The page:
Professor Rogan drew attention to the fact that the data in this study came from a variety of sources and of the importance of researchers having access to accurate and good quality data. She believes that this will provide a sustainable model to enable further exploration of the impact and usefulness of policies that are being implemented within the Irish justice system, while also allowing for changes and improvements to be captured. Collaborative work between the academic sector and practice and policy-makers was identified as the best route to achieving this.

1  O’Hara K (2016) Examining the comparative use, experience, and outcomes of community service orders as alternatives to short prison sentences in Ireland. Dublin: Dublin Institute of Technology. https://www.drugsandalcohol.ie/27991/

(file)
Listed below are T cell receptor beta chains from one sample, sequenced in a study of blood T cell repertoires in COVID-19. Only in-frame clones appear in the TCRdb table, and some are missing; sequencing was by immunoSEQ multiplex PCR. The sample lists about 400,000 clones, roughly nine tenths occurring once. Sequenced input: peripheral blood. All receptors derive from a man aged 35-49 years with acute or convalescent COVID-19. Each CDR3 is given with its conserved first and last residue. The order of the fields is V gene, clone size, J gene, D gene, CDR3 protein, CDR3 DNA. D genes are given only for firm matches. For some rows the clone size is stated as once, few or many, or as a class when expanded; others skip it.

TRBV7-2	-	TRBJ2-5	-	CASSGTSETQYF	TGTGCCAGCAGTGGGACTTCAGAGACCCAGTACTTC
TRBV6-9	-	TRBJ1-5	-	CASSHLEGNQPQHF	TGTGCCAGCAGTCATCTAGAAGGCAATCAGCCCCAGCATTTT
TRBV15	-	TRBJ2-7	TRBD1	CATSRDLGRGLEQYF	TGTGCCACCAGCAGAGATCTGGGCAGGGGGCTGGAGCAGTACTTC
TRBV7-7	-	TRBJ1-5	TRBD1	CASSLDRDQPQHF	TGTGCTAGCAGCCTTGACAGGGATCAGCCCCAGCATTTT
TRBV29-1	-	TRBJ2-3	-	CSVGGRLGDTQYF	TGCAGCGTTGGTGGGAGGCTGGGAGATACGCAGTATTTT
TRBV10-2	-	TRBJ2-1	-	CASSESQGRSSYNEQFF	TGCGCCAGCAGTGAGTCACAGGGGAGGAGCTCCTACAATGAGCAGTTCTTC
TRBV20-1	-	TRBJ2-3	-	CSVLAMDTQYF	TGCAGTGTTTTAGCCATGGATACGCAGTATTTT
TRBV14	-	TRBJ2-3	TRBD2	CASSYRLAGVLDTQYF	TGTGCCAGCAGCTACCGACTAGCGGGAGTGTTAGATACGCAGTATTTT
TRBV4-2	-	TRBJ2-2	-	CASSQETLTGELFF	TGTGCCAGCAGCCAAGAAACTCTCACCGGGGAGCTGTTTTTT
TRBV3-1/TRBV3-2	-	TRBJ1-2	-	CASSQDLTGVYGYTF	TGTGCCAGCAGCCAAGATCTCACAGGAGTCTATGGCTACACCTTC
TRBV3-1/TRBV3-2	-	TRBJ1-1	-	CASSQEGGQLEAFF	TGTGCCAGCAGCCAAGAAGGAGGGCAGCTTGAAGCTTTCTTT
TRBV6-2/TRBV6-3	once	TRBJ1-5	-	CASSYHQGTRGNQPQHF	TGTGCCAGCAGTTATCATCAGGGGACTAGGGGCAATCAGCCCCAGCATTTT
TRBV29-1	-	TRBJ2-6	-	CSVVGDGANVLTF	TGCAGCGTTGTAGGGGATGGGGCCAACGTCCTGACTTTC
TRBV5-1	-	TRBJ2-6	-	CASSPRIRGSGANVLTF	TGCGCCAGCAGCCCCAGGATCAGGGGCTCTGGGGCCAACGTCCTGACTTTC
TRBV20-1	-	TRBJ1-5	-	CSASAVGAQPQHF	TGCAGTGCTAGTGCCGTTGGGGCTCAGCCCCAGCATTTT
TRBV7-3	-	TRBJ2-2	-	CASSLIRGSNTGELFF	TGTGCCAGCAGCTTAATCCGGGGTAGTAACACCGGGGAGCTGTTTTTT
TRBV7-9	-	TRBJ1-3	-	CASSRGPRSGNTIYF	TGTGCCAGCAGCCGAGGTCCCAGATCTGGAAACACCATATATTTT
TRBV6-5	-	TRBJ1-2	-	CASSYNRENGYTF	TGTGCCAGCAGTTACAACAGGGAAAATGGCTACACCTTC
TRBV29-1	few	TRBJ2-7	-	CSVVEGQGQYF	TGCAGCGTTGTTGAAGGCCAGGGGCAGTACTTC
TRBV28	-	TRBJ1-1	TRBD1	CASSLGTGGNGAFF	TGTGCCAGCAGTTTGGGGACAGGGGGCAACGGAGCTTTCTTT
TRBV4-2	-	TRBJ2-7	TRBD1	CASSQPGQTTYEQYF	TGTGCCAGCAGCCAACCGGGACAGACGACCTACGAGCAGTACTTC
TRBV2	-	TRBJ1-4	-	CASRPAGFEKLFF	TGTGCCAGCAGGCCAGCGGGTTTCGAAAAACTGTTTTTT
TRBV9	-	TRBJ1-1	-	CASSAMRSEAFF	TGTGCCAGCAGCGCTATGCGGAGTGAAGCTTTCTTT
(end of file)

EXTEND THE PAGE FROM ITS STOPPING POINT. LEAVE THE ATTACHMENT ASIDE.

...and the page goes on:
2  Criminal Justice (Community Service) Act 1983 at http://www.irishstatutebook.ie/eli/1983/act/23/enacted/en/print

3  Criminal Justice (Community Service) (Amendment) Act 2011 at http://www.irishstatutebook.ie/eli/2011/act/24/enacted/en/html

4  Irish Penal Reform Trust (2017) Community service in Ireland: a qualitative exploration of one alternative to short-term imprisonment. Dublin: Irish Penal Reform Trust. https://www.drugsandalcohol.ie/28310/

Item Type
Publication Type
Irish-related, Open Access, Article
Drug Type
Substances (not alcohol/tobacco)
Intervention Type
Harm reduction, Crime prevention
Issue Title
Issue 64, Winter 2018
February 2018
Page Range
pp. 27-28
Health Research Board
Issue 64, Winter 2018
Accession Number
HRB (Electronic Only)